Review: The Lion, The Witch and The Wardrobe

Threesixty, Kensington Gardens

A fully immersive visit to Narnia with state of the art effects…

Following their successful interpretation of Peter Pan last year, the Threesixty company has turned their attentions to another classic children’s tale, C.S. Lewis’ first Chronicle of Narnia (alright, the second chronologically, but the first one written…) Retelling the story efficiently in the two hour running time (plus twenty minute interval), it keeps some of the elements of the tale that are dropped in other versions – Father Christmas is a key character here – although those who know the Lewis original well will wonder at one or two of the alterations made.

The four Pevensie children are faithfully dressed in recreations of the Pauline Baynes pictures from the books, and are well-cast. Peter develops a maturity as the story goes along; Susan is the sensible one; Edmund is a proto-Turlough (for Doctor Who fans); and Lucy’s central role is accentuated in this version, both starting and concluding the adaptation.

There’s an element of audience participation but it’s never allowed to descend into a pantomime. To be honest, the audience is spending too much time concentrating on everything that’s going on to worry about getting involved. The tent roof is used for both a moving backdrop and to illustrate what’s going on – watch carefully during the resurrection of Aslan, for example – and conceptually the puppetry owes a lot to the stage show of The Lion King, there’s a fluidity to the movements  by the performance artists that is sometimes lacking in the Disney version.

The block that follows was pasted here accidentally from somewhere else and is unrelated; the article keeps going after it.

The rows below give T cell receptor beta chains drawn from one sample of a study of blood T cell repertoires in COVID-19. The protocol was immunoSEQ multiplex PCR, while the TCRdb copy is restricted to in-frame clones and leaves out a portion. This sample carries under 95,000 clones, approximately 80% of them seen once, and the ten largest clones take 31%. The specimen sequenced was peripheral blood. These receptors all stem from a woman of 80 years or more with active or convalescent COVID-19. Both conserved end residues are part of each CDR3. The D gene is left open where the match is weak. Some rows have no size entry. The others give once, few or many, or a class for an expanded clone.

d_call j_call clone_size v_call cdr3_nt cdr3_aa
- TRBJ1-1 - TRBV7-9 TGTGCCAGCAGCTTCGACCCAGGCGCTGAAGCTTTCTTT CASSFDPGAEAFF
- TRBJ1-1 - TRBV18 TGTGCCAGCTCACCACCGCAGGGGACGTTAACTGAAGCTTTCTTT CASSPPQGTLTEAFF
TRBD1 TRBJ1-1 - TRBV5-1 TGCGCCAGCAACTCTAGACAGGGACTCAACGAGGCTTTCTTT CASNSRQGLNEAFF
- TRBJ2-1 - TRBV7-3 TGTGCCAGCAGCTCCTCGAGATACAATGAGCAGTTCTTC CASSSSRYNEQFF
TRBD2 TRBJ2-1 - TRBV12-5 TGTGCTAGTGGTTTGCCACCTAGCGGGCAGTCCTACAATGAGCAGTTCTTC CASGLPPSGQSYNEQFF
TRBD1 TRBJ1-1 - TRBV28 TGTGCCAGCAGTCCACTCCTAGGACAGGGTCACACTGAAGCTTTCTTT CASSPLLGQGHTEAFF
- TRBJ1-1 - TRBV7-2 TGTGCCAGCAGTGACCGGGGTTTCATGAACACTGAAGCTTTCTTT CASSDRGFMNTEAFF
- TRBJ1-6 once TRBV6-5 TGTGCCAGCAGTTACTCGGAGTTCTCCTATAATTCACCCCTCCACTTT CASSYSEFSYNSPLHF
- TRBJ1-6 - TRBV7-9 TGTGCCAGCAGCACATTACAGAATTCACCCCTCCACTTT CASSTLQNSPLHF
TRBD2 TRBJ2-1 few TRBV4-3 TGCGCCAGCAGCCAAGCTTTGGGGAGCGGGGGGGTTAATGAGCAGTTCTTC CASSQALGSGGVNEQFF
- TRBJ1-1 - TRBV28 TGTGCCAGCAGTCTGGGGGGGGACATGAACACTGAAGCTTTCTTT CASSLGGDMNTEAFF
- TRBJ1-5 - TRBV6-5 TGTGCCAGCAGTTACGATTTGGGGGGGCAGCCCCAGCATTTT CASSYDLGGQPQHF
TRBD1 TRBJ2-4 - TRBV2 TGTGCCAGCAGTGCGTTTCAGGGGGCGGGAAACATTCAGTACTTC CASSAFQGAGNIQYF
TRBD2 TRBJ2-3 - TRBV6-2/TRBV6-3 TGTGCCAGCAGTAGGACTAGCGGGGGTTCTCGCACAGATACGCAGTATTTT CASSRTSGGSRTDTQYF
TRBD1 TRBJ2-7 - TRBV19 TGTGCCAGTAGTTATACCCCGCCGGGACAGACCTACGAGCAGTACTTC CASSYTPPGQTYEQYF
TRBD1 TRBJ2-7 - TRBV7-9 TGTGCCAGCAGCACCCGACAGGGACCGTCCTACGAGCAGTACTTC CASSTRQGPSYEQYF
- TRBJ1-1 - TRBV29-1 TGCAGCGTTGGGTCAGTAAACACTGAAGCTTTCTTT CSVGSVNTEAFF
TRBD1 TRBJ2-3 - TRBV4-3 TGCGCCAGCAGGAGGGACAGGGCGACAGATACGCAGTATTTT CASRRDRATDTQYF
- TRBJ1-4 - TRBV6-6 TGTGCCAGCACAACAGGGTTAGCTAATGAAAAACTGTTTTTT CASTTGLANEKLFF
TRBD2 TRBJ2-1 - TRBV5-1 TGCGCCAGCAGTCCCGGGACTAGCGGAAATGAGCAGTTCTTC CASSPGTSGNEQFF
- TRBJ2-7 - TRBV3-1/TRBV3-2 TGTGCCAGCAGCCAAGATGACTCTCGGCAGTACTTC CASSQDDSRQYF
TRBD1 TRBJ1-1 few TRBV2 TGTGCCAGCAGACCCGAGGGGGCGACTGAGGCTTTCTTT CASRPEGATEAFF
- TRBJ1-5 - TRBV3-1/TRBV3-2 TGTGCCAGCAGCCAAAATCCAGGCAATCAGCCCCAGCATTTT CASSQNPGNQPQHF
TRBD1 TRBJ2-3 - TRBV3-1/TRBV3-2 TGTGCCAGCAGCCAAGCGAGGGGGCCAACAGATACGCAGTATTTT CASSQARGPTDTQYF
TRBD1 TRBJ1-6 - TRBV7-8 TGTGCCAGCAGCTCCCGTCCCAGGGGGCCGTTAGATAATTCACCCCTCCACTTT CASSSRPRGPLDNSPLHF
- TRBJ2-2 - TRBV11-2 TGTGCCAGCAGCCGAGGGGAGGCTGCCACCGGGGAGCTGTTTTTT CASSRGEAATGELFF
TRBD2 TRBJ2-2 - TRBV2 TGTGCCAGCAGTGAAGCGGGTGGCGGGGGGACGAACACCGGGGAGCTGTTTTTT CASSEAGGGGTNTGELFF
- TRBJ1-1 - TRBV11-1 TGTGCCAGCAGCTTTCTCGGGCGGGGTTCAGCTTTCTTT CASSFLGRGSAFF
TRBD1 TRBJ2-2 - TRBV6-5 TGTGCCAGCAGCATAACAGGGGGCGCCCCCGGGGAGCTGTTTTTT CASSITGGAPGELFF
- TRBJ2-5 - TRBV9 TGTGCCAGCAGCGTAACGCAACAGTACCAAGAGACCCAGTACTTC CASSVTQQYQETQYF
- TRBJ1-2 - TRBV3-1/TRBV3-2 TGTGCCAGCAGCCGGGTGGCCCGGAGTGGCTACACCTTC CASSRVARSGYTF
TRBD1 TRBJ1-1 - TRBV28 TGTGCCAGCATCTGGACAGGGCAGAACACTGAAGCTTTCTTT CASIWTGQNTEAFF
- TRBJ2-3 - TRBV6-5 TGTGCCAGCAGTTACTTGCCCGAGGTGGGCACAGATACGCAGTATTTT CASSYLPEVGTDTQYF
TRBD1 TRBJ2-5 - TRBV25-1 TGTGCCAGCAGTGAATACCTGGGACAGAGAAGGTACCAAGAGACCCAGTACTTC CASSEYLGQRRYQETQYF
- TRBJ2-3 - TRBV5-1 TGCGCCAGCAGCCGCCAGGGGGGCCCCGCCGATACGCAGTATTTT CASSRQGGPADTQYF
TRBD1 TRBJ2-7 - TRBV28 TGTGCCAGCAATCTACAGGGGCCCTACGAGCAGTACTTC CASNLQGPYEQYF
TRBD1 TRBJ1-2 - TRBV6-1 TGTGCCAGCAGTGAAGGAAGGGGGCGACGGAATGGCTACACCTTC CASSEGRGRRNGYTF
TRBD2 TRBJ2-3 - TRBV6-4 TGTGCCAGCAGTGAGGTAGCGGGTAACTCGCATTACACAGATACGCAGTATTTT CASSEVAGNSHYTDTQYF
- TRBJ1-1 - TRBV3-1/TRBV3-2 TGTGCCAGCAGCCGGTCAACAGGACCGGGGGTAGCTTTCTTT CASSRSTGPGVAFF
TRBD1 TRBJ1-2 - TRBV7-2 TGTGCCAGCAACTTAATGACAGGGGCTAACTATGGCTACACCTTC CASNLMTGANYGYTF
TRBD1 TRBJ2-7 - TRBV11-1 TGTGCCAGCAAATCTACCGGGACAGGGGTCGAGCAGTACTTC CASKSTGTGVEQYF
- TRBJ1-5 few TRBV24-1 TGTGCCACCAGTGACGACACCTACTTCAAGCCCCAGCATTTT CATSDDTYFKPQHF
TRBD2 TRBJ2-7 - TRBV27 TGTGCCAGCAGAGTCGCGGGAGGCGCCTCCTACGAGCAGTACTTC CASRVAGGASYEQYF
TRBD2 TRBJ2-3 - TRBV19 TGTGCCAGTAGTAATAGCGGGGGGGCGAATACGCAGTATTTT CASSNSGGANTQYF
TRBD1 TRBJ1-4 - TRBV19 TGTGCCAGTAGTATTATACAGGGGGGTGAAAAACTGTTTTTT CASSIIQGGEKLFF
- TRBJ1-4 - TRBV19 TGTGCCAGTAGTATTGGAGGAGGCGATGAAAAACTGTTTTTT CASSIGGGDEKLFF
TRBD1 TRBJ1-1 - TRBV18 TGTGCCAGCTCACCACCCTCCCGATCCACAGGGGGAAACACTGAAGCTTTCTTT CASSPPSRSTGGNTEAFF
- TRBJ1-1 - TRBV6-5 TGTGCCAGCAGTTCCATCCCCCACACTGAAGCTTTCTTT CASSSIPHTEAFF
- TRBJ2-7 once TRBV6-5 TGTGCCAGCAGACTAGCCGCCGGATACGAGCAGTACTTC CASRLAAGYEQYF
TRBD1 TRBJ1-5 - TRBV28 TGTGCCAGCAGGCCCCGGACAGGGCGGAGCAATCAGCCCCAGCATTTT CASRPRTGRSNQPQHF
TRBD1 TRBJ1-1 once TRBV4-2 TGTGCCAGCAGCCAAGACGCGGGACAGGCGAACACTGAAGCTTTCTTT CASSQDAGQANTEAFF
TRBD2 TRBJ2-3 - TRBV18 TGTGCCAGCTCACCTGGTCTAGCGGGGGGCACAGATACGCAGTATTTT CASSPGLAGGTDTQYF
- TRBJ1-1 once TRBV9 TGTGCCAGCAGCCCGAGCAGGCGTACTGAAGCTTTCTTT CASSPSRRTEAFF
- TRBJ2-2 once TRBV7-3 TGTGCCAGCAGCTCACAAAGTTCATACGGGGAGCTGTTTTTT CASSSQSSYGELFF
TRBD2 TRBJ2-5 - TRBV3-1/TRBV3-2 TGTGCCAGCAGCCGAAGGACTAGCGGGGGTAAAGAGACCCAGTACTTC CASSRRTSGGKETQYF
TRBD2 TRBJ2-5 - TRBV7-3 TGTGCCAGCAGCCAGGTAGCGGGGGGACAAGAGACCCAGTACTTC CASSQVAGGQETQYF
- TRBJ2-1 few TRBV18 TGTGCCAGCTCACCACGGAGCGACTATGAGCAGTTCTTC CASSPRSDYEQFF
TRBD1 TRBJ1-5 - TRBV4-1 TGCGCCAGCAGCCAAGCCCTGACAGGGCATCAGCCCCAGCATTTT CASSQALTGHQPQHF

Special praise to those who bring Aslan to life – the attention to detail in the muscle movement is incredible. David Suchet does sound very like Stephen Thorne’s version for the 1978 animated movie, but it’s not exactly a part that lends itself to many different interpretations.

There are a number of songs within the body of the piece, some working more successfully than others – the one in which Edmund shows his distaste for everything going on around him was one of my favourites – but at times the pre-recorded soundtrack overshadowed the singers. Things are better when the live-action instruments are used.

Verdict: An engrossing and thrilling spectacle. Get there if you can.  9/10

Paul Simpson

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